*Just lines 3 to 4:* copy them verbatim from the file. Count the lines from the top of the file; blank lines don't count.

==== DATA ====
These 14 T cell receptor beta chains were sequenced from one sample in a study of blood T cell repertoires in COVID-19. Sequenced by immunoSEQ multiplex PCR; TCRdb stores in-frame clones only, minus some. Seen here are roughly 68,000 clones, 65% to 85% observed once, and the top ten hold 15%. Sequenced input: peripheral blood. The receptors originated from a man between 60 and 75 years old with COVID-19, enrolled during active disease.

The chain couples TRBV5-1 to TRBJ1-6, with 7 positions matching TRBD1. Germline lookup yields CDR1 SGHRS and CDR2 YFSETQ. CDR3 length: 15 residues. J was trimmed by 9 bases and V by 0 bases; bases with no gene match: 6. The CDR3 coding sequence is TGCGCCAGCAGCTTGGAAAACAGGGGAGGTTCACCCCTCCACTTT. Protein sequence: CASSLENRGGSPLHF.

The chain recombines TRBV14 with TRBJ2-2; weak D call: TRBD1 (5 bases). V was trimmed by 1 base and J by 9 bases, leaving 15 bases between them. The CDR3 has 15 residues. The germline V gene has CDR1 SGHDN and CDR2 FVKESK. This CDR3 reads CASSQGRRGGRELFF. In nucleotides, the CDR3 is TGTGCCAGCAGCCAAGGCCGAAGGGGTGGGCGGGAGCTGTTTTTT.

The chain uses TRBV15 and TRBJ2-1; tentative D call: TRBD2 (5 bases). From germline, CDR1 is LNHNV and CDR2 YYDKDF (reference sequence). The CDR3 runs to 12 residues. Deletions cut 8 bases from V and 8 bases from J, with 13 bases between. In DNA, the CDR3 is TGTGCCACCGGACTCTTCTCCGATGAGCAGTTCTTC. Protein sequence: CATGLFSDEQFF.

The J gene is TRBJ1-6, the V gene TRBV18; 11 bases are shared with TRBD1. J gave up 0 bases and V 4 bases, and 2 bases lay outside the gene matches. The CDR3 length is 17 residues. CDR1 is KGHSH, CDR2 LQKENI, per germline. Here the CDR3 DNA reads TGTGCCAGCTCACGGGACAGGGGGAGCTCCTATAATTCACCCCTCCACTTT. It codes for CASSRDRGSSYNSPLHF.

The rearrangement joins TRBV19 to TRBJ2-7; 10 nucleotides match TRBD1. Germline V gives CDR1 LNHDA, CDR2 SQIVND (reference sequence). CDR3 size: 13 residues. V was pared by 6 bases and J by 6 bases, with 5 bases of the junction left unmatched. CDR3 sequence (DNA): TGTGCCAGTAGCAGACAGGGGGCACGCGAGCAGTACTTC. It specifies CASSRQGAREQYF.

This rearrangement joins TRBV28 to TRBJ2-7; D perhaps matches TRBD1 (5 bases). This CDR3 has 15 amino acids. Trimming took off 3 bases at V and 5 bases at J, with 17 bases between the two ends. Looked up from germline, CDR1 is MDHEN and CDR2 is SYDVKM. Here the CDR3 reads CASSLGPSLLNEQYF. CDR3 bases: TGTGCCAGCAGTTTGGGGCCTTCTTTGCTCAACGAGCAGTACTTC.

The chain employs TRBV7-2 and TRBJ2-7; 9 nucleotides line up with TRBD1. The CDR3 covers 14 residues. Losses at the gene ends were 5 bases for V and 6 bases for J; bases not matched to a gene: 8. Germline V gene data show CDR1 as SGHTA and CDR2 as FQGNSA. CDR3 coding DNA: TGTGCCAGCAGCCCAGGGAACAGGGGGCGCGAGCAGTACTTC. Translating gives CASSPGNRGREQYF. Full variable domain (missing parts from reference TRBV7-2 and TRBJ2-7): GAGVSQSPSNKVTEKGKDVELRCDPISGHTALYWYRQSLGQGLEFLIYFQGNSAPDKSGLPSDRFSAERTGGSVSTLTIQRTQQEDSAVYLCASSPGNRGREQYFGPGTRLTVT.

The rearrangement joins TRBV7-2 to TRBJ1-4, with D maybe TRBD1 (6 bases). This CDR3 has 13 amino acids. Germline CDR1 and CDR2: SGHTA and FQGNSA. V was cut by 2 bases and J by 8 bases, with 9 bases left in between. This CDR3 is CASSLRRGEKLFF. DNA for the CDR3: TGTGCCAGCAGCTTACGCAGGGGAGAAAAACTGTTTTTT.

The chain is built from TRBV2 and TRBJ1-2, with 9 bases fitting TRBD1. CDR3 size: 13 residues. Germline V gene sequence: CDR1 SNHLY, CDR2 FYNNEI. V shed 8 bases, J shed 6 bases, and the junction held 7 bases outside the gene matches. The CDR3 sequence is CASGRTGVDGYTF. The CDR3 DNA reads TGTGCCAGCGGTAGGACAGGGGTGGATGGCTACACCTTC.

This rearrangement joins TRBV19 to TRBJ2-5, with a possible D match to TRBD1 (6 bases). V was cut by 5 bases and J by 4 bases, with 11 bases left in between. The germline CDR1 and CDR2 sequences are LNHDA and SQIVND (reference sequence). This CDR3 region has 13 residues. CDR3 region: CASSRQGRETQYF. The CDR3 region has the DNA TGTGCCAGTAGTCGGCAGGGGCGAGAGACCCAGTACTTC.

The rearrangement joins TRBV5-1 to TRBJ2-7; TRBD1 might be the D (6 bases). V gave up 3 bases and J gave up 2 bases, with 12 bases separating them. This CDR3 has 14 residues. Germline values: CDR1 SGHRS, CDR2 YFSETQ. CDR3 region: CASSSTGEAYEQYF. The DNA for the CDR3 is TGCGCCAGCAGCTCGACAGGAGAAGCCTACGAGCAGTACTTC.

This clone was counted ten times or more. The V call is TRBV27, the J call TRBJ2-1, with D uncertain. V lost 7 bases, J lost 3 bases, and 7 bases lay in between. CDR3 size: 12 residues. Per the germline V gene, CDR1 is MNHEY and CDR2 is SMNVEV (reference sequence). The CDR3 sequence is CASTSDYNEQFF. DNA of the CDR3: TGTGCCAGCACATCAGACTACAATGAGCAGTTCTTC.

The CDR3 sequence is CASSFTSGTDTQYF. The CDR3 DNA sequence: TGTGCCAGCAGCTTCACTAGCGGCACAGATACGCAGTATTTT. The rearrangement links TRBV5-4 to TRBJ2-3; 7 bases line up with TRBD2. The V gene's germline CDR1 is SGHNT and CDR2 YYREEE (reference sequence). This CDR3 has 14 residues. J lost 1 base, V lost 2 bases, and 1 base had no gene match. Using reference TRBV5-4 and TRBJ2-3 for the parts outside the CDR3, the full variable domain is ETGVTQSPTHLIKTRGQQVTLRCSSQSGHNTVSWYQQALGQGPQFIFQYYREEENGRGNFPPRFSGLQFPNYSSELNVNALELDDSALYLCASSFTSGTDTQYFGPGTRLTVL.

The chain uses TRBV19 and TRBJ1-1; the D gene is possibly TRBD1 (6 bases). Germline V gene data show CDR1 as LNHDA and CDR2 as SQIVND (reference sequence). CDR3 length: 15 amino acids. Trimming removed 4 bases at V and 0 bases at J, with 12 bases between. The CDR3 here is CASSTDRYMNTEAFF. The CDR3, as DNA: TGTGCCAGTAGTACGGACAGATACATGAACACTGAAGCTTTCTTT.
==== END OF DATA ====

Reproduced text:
The chain recombines TRBV14 with TRBJ2-2; weak D call: TRBD1 (5 bases). V was trimmed by 1 base and J by 9 bases, leaving 15 bases between them. The CDR3 has 15 residues. The germline V gene has CDR1 SGHDN and CDR2 FVKESK. This CDR3 reads CASSQGRRGGRELFF. In nucleotides, the CDR3 is TGTGCCAGCAGCCAAGGCCGAAGGGGTGGGCGGGAGCTGTTTTTT.

The chain uses TRBV15 and TRBJ2-1; tentative D call: TRBD2 (5 bases). From germline, CDR1 is LNHNV and CDR2 YYDKDF (reference sequence). The CDR3 runs to 12 residues. Deletions cut 8 bases from V and 8 bases from J, with 13 bases between. In DNA, the CDR3 is TGTGCCACCGGACTCTTCTCCGATGAGCAGTTCTTC. Protein sequence: CATGLFSDEQFF.